How digital data can be handled after one’s death

Google’s innovations continue to amaze consumers and intrigue investors. Much has been said about its development of autonomous cars that will allow drivers to sit back and leave the driving to an onboard computer. Indeed, pieces of autonomous driving components can be seen in today’s vehicles (e.g. lane departure warning systems, self-parking mechanisms).

The tech-giant has also released a cache of products that will allow users to designate how stored data will be distributed after they pass away. While some are calling the offerings “Google Heirs” in line with its other products (e.g. Google Chrome, Google Glass, etc.), the company has only referred to it as its “Inactive Account Manager.”

Planning for the distribution or deletion of online data is something that most people don’t think about when creating an estate plan, but it can create a number of issues for executors and family members who may need information to resolve questions left by the deceased. Also, some providers may not have policies that dictate who may have control over the data in an account after the owner passes.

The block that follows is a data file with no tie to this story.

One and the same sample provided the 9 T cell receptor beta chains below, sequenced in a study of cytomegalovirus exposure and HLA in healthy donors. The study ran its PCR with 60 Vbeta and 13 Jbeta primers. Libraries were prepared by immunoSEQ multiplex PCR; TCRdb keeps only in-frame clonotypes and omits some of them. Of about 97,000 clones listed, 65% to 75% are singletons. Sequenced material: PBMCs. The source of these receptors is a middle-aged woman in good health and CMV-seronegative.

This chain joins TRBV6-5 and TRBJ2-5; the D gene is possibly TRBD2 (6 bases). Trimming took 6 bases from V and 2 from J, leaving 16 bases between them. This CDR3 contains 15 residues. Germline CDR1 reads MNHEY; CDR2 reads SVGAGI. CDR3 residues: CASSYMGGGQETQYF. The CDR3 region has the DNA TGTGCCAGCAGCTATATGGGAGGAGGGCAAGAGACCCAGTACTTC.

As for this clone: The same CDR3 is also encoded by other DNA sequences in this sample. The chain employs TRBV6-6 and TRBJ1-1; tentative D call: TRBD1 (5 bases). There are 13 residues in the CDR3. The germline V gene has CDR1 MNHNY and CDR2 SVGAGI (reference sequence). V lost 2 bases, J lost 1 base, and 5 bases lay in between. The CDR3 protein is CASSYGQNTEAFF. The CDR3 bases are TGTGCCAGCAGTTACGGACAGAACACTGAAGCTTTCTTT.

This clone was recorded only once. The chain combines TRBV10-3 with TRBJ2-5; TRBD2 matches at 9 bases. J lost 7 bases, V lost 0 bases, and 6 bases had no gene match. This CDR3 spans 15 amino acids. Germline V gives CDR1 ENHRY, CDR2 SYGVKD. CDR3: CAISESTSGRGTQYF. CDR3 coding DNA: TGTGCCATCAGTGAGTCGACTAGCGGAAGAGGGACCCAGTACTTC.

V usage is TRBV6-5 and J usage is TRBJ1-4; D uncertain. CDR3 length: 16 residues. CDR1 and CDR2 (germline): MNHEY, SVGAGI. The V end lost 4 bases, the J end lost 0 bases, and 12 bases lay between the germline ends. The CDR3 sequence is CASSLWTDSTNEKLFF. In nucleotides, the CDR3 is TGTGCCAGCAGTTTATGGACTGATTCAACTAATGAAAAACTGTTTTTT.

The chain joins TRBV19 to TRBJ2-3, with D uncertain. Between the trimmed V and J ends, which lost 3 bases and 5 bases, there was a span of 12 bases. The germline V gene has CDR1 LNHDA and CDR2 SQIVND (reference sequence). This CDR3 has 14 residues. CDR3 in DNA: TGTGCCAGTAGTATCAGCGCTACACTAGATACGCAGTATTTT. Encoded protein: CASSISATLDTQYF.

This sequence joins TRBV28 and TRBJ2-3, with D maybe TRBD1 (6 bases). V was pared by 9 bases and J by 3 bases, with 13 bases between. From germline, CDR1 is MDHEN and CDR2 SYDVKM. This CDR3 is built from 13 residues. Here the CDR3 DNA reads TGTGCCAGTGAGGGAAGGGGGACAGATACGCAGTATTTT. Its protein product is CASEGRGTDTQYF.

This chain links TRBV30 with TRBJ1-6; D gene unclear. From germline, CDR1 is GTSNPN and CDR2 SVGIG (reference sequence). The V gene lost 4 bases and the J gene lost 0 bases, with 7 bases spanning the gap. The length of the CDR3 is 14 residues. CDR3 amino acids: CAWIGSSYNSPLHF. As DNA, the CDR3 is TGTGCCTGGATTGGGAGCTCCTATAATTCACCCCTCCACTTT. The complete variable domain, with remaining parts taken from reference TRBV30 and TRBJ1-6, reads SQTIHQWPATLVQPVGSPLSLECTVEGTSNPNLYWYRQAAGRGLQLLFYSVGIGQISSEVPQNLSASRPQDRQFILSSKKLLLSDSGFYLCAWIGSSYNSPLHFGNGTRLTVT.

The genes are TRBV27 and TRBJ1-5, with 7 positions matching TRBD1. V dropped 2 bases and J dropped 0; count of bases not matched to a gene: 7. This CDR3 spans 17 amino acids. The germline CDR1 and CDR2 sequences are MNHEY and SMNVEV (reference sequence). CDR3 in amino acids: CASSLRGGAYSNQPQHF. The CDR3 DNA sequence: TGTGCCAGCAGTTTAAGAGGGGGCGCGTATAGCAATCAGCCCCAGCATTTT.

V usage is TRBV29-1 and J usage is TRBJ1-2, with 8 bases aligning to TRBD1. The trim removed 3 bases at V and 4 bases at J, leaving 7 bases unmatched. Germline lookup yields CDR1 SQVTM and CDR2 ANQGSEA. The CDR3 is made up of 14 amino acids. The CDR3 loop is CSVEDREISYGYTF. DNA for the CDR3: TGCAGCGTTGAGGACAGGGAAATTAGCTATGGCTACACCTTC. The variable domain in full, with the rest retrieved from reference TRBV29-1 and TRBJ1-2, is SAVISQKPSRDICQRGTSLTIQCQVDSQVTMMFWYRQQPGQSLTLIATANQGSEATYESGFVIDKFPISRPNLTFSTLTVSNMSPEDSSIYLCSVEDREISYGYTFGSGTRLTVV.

For estate planning attorneys, the question of handling digital data is becoming increasingly common, given how many more people have social media accounts, rely on cloud based services, and the proliferation of passwords for access to different websites. Because of this, ownership of electronic information is destined to be a part of future estate plans. With the inherent conflicts with privacy laws, permission to handle posthumous accounts is an important consideration that should be detailed in a will.